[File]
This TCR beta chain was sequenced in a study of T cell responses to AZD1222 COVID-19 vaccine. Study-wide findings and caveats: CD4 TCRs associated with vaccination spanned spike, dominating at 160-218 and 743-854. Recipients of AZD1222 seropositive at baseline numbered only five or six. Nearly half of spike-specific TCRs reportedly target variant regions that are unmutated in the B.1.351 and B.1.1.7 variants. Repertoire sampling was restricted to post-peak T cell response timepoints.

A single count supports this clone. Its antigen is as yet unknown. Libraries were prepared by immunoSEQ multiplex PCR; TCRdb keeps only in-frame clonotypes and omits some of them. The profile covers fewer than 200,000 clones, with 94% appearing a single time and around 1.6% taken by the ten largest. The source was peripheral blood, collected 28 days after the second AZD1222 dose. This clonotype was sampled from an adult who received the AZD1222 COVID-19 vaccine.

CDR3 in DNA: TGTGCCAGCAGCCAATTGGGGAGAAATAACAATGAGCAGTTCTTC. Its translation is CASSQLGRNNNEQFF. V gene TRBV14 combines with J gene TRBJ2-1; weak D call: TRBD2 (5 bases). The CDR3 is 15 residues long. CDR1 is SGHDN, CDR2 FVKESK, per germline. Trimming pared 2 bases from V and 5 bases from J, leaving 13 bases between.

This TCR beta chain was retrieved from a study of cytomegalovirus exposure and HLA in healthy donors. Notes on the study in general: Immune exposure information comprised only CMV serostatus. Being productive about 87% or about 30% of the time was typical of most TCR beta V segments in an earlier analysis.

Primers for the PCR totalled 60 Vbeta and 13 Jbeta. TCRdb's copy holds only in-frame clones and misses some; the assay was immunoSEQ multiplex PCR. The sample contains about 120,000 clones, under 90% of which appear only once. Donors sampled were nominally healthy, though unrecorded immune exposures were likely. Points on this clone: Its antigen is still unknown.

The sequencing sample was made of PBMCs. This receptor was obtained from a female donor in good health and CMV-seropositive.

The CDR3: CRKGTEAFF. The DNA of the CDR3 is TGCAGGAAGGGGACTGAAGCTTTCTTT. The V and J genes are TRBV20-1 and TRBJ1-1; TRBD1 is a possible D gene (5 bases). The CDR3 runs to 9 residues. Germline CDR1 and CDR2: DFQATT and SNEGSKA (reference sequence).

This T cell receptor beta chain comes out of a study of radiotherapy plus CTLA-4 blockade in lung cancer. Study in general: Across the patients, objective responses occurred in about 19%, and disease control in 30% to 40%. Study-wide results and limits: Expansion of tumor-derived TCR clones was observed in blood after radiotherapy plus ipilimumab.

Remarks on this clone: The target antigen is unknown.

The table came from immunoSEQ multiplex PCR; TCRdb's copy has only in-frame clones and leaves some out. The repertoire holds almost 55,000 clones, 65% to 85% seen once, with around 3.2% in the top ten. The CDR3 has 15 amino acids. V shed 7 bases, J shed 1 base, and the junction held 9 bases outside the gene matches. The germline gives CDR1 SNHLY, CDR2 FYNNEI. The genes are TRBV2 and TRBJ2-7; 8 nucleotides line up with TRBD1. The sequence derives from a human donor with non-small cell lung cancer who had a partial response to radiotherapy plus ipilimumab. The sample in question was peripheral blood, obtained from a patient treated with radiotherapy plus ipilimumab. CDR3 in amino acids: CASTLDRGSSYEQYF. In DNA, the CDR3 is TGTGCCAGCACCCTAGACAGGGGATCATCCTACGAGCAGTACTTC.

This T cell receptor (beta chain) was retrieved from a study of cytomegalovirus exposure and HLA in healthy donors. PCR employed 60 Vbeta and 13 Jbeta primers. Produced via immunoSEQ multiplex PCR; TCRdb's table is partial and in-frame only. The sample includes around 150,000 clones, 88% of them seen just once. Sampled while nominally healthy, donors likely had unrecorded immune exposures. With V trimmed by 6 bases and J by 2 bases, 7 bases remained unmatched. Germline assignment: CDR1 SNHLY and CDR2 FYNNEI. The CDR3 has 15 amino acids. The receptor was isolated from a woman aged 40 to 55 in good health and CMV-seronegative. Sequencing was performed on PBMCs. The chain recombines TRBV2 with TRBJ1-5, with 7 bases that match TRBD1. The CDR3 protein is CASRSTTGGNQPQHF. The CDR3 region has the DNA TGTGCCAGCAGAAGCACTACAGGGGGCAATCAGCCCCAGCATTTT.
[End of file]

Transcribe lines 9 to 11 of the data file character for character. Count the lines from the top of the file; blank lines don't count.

Remarks on this clone: The target antigen is unknown.

The table came from immunoSEQ multiplex PCR; TCRdb's copy has only in-frame clones and leaves some out. The repertoire holds almost 55,000 clones, 65% to 85% seen once, with around 3.2% in the top ten. The CDR3 has 15 amino acids. V shed 7 bases, J shed 1 base, and the junction held 9 bases outside the gene matches. The germline gives CDR1 SNHLY, CDR2 FYNNEI. The genes are TRBV2 and TRBJ2-7; 8 nucleotides line up with TRBD1. The sequence derives from a human donor with non-small cell lung cancer who had a partial response to radiotherapy plus ipilimumab. The sample in question was peripheral blood, obtained from a patient treated with radiotherapy plus ipilimumab. CDR3 in amino acids: CASTLDRGSSYEQYF. In DNA, the CDR3 is TGTGCCAGCACCCTAGACAGGGGATCATCCTACGAGCAGTACTTC.

This T cell receptor (beta chain) was retrieved from a study of cytomegalovirus exposure and HLA in healthy donors. PCR employed 60 Vbeta and 13 Jbeta primers. Produced via immunoSEQ multiplex PCR; TCRdb's table is partial and in-frame only. The sample includes around 150,000 clones, 88% of them seen just once. Sampled while nominally healthy, donors likely had unrecorded immune exposures. With V trimmed by 6 bases and J by 2 bases, 7 bases remained unmatched. Germline assignment: CDR1 SNHLY and CDR2 FYNNEI. The CDR3 has 15 amino acids. The receptor was isolated from a woman aged 40 to 55 in good health and CMV-seronegative. Sequencing was performed on PBMCs. The chain recombines TRBV2 with TRBJ1-5, with 7 bases that match TRBD1. The CDR3 protein is CASRSTTGGNQPQHF. The CDR3 region has the DNA TGTGCCAGCAGAAGCACTACAGGGGGCAATCAGCCCCAGCATTTT.